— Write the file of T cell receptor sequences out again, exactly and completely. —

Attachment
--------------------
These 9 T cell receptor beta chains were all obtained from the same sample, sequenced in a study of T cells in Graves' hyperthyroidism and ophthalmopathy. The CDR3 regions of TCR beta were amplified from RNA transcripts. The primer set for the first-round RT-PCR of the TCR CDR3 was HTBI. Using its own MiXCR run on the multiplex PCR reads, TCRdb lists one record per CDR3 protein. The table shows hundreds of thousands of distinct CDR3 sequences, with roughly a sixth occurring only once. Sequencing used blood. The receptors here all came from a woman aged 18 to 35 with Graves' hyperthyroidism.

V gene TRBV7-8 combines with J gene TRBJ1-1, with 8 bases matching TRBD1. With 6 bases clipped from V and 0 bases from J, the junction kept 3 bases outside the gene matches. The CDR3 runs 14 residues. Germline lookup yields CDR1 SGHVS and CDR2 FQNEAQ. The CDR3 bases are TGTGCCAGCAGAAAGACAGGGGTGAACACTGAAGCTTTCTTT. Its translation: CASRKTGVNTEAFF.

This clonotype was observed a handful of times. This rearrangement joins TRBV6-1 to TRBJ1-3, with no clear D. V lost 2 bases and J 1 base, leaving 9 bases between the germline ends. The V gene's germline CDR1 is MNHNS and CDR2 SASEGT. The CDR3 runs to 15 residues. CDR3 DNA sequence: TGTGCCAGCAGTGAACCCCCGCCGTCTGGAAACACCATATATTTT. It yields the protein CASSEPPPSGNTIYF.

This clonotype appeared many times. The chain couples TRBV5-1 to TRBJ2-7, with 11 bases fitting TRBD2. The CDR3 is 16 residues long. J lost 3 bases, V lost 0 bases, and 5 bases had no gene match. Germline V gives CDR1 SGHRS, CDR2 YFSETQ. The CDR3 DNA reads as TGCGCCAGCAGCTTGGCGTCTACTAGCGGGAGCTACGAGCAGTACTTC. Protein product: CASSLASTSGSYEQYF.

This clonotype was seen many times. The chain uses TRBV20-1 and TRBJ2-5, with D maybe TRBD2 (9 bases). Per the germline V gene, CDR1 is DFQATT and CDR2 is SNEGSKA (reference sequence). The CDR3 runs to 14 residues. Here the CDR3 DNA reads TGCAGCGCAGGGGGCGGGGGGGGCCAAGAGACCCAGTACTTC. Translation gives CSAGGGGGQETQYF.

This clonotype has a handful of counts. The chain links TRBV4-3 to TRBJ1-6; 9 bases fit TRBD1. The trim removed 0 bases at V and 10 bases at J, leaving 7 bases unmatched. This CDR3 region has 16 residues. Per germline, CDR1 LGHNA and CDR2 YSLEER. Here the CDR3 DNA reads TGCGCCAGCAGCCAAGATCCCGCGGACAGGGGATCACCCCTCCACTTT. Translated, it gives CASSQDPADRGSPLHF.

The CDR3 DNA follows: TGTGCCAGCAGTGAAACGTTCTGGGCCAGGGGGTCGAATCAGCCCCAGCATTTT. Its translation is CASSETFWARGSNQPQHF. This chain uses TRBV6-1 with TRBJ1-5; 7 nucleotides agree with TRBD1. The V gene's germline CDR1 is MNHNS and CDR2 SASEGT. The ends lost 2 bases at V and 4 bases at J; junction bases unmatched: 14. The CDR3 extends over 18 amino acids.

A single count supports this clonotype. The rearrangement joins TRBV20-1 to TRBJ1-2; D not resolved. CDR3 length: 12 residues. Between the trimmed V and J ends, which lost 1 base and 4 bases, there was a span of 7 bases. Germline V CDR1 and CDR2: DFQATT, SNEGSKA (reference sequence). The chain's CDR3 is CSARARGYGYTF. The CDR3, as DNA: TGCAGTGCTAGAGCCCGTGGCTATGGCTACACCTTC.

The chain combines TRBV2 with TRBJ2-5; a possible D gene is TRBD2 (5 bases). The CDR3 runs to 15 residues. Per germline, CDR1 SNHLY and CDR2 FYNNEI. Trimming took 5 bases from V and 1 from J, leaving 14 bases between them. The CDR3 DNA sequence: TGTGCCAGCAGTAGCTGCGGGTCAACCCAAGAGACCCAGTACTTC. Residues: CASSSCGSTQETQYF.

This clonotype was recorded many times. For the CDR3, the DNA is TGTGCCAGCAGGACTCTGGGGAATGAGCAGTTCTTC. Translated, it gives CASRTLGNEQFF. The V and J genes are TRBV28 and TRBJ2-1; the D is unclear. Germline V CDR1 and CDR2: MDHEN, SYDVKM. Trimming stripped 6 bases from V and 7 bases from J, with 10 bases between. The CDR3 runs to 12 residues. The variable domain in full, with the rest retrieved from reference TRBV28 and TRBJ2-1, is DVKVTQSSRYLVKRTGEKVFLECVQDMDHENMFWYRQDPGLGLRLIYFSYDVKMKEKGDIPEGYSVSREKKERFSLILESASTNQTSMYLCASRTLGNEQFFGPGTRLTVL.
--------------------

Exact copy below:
These 9 T cell receptor beta chains were all obtained from the same sample, sequenced in a study of T cells in Graves' hyperthyroidism and ophthalmopathy. The CDR3 regions of TCR beta were amplified from RNA transcripts. The primer set for the first-round RT-PCR of the TCR CDR3 was HTBI. Using its own MiXCR run on the multiplex PCR reads, TCRdb lists one record per CDR3 protein. The table shows hundreds of thousands of distinct CDR3 sequences, with roughly a sixth occurring only once. Sequencing used blood. The receptors here all came from a woman aged 18 to 35 with Graves' hyperthyroidism.

V gene TRBV7-8 combines with J gene TRBJ1-1, with 8 bases matching TRBD1. With 6 bases clipped from V and 0 bases from J, the junction kept 3 bases outside the gene matches. The CDR3 runs 14 residues. Germline lookup yields CDR1 SGHVS and CDR2 FQNEAQ. The CDR3 bases are TGTGCCAGCAGAAAGACAGGGGTGAACACTGAAGCTTTCTTT. Its translation: CASRKTGVNTEAFF.

This clonotype was observed a handful of times. This rearrangement joins TRBV6-1 to TRBJ1-3, with no clear D. V lost 2 bases and J 1 base, leaving 9 bases between the germline ends. The V gene's germline CDR1 is MNHNS and CDR2 SASEGT. The CDR3 runs to 15 residues. CDR3 DNA sequence: TGTGCCAGCAGTGAACCCCCGCCGTCTGGAAACACCATATATTTT. It yields the protein CASSEPPPSGNTIYF.

This clonotype appeared many times. The chain couples TRBV5-1 to TRBJ2-7, with 11 bases fitting TRBD2. The CDR3 is 16 residues long. J lost 3 bases, V lost 0 bases, and 5 bases had no gene match. Germline V gives CDR1 SGHRS, CDR2 YFSETQ. The CDR3 DNA reads as TGCGCCAGCAGCTTGGCGTCTACTAGCGGGAGCTACGAGCAGTACTTC. Protein product: CASSLASTSGSYEQYF.

This clonotype was seen many times. The chain uses TRBV20-1 and TRBJ2-5, with D maybe TRBD2 (9 bases). Per the germline V gene, CDR1 is DFQATT and CDR2 is SNEGSKA (reference sequence). The CDR3 runs to 14 residues. Here the CDR3 DNA reads TGCAGCGCAGGGGGCGGGGGGGGCCAAGAGACCCAGTACTTC. Translation gives CSAGGGGGQETQYF.

This clonotype has a handful of counts. The chain links TRBV4-3 to TRBJ1-6; 9 bases fit TRBD1. The trim removed 0 bases at V and 10 bases at J, leaving 7 bases unmatched. This CDR3 region has 16 residues. Per germline, CDR1 LGHNA and CDR2 YSLEER. Here the CDR3 DNA reads TGCGCCAGCAGCCAAGATCCCGCGGACAGGGGATCACCCCTCCACTTT. Translated, it gives CASSQDPADRGSPLHF.

The CDR3 DNA follows: TGTGCCAGCAGTGAAACGTTCTGGGCCAGGGGGTCGAATCAGCCCCAGCATTTT. Its translation is CASSETFWARGSNQPQHF. This chain uses TRBV6-1 with TRBJ1-5; 7 nucleotides agree with TRBD1. The V gene's germline CDR1 is MNHNS and CDR2 SASEGT. The ends lost 2 bases at V and 4 bases at J; junction bases unmatched: 14. The CDR3 extends over 18 amino acids.

A single count supports this clonotype. The rearrangement joins TRBV20-1 to TRBJ1-2; D not resolved. CDR3 length: 12 residues. Between the trimmed V and J ends, which lost 1 base and 4 bases, there was a span of 7 bases. Germline V CDR1 and CDR2: DFQATT, SNEGSKA (reference sequence). The chain's CDR3 is CSARARGYGYTF. The CDR3, as DNA: TGCAGTGCTAGAGCCCGTGGCTATGGCTACACCTTC.

The chain combines TRBV2 with TRBJ2-5; a possible D gene is TRBD2 (5 bases). The CDR3 runs to 15 residues. Per germline, CDR1 SNHLY and CDR2 FYNNEI. Trimming took 5 bases from V and 1 from J, leaving 14 bases between them. The CDR3 DNA sequence: TGTGCCAGCAGTAGCTGCGGGTCAACCCAAGAGACCCAGTACTTC. Residues: CASSSCGSTQETQYF.

This clonotype was recorded many times. For the CDR3, the DNA is TGTGCCAGCAGGACTCTGGGGAATGAGCAGTTCTTC. Translated, it gives CASRTLGNEQFF. The V and J genes are TRBV28 and TRBJ2-1; the D is unclear. Germline V CDR1 and CDR2: MDHEN, SYDVKM. Trimming stripped 6 bases from V and 7 bases from J, with 10 bases between. The CDR3 runs to 12 residues. The variable domain in full, with the rest retrieved from reference TRBV28 and TRBJ2-1, is DVKVTQSSRYLVKRTGEKVFLECVQDMDHENMFWYRQDPGLGLRLIYFSYDVKMKEKGDIPEGYSVSREKKERFSLILESASTNQTSMYLCASRTLGNEQFFGPGTRLTVL.